A common complaint leveled against Android is that it’s too technical or too difficult to use. This is especially the case when it comes to hacking around on your phone. While the command line may be the interface of choice for some Android users, it’s not exactly the most user friendly of solutions. Enter one-click rooting, something that iPhone jailbreakers should already be familiar with. One click. Can’t get easier than that, right?
This is exactly why I love Android so much and the awesome developer community around it. Case in point: the official Android 2.2 update for the EVO 4G has already been rooted by netarchy over at XDA-Devs. Yea – the update that was just released yesterday… pretty impressive stuff. Be forewarned, though – the update may not play nice with the previous (non-final) update that was released.
This tutorial will show you how to access your phone’s storage for transfers to and fro over your local WiFi network. We will install FTP (File Transfer Protocol) server software on the phone then mount it as a network drive on a Windows PC. Your phone and PC must be connected to the same network.
1. Install SwiFTP
SwiFTP can be downloaded freely from the market. It is a small application which allows your phone to act as an FTP server.
Awesome ROM dev Flipz has sent out a beta of his newest ROM(Fresh Evo 3.0) to testers. Unlike other FroYo ROMs, such as CM6, Fresh Evo 3.0 is based on the official (but not final) Android 2.2 update (accidentally) released by HTC last night, rather than AOSP (Android Open Source Project) code. Hopefully, this provides an experience close to stock, but with minor improvements.
Fresh ROMs tend to provide better performance (both in terms of benchmarks such as Linpack, and in terms of usability – scrolling smoothness and so forth).
We’ve just received word that the EVO4G OTA to FroYo (internally known at HTC as update 3.26) is now available for download directly from HTC’s website. Link below.
UPDATE 3: We’ve been informed that in an interview earlier today, spokesman Matt Parretta claimed that the capture from the Dell website below was a mistake. Parretta also says he knew nothing about the page’s statement that the phone would be available in late July, saying “I’ve never said that.” (I guess I’ll take him at his word).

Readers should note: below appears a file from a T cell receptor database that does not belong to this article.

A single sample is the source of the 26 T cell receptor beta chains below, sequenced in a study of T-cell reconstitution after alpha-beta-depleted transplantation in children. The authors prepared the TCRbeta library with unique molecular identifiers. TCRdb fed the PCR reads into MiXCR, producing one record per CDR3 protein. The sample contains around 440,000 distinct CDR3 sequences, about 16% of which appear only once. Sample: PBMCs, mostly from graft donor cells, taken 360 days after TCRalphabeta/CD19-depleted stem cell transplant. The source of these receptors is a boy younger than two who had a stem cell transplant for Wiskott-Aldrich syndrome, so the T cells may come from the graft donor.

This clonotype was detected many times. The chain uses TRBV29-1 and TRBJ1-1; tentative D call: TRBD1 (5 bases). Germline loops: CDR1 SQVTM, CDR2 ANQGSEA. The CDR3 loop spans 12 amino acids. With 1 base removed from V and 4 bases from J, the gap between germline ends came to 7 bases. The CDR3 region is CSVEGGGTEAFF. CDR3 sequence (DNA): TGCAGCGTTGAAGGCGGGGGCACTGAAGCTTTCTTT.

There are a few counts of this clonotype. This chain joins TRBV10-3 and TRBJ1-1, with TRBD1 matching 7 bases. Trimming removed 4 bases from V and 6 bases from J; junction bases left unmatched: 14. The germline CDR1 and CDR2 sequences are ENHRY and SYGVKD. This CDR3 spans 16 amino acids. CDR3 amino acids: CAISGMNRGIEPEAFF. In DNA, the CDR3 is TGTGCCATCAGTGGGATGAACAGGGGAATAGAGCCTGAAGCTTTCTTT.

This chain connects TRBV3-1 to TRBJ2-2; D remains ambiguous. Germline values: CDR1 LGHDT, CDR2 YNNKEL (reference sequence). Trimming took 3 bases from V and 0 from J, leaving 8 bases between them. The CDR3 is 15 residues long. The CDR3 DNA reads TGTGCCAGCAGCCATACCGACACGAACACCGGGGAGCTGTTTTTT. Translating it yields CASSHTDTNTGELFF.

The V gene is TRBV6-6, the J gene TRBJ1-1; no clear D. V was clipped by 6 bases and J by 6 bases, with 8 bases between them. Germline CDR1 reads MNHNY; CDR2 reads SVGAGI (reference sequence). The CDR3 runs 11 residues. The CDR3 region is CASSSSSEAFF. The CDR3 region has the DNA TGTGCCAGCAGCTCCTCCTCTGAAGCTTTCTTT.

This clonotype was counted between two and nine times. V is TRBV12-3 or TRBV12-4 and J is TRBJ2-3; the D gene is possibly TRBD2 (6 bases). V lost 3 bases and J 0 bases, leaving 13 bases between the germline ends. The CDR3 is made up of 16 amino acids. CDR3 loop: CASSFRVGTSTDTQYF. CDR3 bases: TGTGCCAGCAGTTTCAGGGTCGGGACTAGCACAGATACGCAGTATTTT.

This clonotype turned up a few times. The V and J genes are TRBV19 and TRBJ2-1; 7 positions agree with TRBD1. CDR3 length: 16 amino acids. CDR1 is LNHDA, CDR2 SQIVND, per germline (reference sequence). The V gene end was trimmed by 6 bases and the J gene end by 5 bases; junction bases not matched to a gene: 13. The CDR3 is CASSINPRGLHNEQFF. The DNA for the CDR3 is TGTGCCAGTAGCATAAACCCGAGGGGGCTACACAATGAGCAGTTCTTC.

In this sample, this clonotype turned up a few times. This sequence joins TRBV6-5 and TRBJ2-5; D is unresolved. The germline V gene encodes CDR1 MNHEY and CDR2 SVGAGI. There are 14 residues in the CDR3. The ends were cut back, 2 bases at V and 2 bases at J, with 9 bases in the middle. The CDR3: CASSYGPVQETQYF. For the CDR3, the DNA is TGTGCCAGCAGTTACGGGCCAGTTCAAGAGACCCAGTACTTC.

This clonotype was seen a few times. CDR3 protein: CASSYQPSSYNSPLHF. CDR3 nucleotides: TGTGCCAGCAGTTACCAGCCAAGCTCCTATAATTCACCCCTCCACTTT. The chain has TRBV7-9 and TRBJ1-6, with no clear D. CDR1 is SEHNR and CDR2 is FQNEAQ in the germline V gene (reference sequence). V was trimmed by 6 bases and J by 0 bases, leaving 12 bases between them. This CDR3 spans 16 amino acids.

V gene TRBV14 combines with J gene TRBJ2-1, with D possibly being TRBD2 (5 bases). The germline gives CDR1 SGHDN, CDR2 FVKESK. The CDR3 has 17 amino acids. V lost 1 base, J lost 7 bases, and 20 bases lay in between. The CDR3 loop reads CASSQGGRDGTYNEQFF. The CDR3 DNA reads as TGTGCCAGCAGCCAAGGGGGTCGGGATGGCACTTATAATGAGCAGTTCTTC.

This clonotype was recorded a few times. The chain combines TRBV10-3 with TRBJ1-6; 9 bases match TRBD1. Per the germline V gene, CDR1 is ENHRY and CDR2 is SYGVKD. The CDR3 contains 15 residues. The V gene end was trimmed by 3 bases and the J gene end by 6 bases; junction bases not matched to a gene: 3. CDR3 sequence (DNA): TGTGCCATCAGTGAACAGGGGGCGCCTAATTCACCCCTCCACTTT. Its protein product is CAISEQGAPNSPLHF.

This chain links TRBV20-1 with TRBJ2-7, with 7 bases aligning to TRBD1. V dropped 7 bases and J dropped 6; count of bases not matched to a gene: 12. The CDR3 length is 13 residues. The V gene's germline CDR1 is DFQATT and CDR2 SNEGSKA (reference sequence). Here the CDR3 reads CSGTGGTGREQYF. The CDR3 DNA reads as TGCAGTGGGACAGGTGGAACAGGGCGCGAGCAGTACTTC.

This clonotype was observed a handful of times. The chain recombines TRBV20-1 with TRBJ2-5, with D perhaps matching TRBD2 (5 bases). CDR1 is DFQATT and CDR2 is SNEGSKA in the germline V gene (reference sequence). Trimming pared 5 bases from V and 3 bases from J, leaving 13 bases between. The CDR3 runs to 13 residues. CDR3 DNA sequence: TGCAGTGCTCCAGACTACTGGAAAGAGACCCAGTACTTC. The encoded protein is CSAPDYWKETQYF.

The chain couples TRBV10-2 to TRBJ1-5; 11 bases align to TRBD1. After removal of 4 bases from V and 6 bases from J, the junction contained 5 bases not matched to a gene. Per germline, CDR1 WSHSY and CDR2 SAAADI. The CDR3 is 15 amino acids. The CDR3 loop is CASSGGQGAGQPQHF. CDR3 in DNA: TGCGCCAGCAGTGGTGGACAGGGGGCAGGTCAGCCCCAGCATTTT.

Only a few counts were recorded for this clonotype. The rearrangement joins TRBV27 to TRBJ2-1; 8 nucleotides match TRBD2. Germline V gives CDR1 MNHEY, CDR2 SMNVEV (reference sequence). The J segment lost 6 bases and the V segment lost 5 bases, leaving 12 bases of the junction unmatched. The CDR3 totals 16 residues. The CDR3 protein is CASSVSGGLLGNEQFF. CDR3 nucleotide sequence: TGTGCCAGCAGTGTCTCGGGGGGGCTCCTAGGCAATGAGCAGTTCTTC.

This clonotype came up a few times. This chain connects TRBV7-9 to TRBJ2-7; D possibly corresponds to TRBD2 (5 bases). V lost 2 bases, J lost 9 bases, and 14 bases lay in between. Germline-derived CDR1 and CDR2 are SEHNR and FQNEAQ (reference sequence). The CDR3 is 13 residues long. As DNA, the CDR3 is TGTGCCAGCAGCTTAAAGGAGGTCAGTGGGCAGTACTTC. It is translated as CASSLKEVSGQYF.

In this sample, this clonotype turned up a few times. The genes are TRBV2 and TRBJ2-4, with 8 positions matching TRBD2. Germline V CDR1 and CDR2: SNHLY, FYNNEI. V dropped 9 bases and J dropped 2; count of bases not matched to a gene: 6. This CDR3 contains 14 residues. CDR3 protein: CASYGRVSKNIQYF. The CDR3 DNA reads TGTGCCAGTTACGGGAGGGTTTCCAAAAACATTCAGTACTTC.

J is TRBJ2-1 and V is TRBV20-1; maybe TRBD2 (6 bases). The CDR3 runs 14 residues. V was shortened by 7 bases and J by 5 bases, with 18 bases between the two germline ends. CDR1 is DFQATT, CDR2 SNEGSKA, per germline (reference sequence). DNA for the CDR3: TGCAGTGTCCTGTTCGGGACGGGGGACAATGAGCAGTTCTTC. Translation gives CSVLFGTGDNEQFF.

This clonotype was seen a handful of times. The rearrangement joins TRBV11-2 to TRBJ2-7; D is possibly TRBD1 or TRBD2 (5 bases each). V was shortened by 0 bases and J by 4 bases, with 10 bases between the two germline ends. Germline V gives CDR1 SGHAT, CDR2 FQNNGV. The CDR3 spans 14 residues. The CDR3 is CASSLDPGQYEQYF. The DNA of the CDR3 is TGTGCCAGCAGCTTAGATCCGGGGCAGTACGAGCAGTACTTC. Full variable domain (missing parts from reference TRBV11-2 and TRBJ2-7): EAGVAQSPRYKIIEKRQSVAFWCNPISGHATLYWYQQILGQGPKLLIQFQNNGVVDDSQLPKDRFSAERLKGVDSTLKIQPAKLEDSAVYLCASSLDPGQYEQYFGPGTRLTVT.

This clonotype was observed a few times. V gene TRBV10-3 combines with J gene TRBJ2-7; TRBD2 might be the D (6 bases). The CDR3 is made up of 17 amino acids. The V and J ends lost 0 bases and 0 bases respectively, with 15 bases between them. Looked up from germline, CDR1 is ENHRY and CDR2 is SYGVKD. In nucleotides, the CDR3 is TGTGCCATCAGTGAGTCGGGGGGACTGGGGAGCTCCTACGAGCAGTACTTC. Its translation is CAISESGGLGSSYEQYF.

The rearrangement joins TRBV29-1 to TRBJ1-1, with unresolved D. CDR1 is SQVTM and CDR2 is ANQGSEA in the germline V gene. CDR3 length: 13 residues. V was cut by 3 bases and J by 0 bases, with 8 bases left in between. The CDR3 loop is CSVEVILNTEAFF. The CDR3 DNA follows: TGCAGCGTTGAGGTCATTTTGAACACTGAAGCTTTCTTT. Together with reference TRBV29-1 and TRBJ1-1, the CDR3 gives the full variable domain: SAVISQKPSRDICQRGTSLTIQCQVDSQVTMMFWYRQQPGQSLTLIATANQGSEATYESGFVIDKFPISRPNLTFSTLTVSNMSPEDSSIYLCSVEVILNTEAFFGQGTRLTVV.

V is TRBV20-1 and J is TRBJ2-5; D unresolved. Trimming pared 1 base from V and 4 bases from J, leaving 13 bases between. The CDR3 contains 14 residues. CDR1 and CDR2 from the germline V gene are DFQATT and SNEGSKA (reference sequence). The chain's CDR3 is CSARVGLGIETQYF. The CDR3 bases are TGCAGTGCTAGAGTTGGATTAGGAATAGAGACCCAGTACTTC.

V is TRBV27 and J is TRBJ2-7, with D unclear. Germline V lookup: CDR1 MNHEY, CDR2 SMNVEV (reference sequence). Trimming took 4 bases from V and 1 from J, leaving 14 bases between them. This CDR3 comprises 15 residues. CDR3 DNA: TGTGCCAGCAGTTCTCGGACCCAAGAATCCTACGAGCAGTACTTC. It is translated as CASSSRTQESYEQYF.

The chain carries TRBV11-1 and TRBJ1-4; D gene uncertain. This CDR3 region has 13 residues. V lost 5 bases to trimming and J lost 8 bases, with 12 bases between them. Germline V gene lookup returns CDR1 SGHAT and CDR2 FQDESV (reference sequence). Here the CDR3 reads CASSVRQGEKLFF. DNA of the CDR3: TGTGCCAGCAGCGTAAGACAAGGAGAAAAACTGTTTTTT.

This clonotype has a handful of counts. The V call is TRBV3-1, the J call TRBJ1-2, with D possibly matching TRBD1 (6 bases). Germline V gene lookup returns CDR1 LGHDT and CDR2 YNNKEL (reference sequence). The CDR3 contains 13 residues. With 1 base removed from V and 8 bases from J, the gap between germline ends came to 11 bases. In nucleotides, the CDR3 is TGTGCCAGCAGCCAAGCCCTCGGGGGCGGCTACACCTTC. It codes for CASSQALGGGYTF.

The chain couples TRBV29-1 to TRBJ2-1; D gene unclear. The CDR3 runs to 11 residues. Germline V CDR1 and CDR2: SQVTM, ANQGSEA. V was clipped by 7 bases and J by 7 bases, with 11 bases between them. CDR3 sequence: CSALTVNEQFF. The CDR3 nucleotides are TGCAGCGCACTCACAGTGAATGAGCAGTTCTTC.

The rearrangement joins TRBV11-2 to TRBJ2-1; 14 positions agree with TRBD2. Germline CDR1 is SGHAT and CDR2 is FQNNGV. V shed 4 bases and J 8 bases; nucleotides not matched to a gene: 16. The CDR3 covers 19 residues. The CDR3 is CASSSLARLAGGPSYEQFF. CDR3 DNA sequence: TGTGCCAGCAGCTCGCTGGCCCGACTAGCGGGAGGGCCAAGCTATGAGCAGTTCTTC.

Shame on Dell for putting us through all this!
UPDATE 2: It seems those who made it on the Dell Streak pre-order list can expect an e-mail some time today with a link to purchase their new phone.
A few enterprising hackers over at AllDroid have come up with a simpler method for rooting the Droid. Similar to SimpleRoot, it’s a small program that provides a GUI with 2 buttons – “Root Me :)” and “Unroot Me :(,” and bundles in all necessary drivers and bits of code – thus removing the need to download and install the Android SDK.
Once the zip file has been downloaded (you can get it from MediaFire here, or if you’re an AllDroid forum member, you can hit up the read link and login and download it), the instructions are pretty short and sweet:
Update: here is a mirror hosted by our friends at DroidXForums.
Chalk this one up as a novelty, because the usefulness is pretty low. HowToGeek (and by extension, an XDA forum member) have posted instructions for how to boot your PC into Android. The process isn’t too excruciatingly tricky if you’re willing to just burn the ISO to a CD, although if you opt to run Android from a USB key, you’re in for a slightly more involved process.
Once installed, things seem to work pretty normally – according to HTG, this includes cameras and Wi-Fi, depending on what you’re using.
CyanogenMod users rejoice: Cyanogen and the CM team are continuing to work feverishly to get CyanogenMod 6 into official release territory.
CyanogenMod 6 Release Candidate 2 ROMs for the Nexus One (and unofficially, the Droid), Dream, Magic, G1, and the MyTouch 3G are now available for download, along with Release Candidate 1 for the HTC EVO 4G.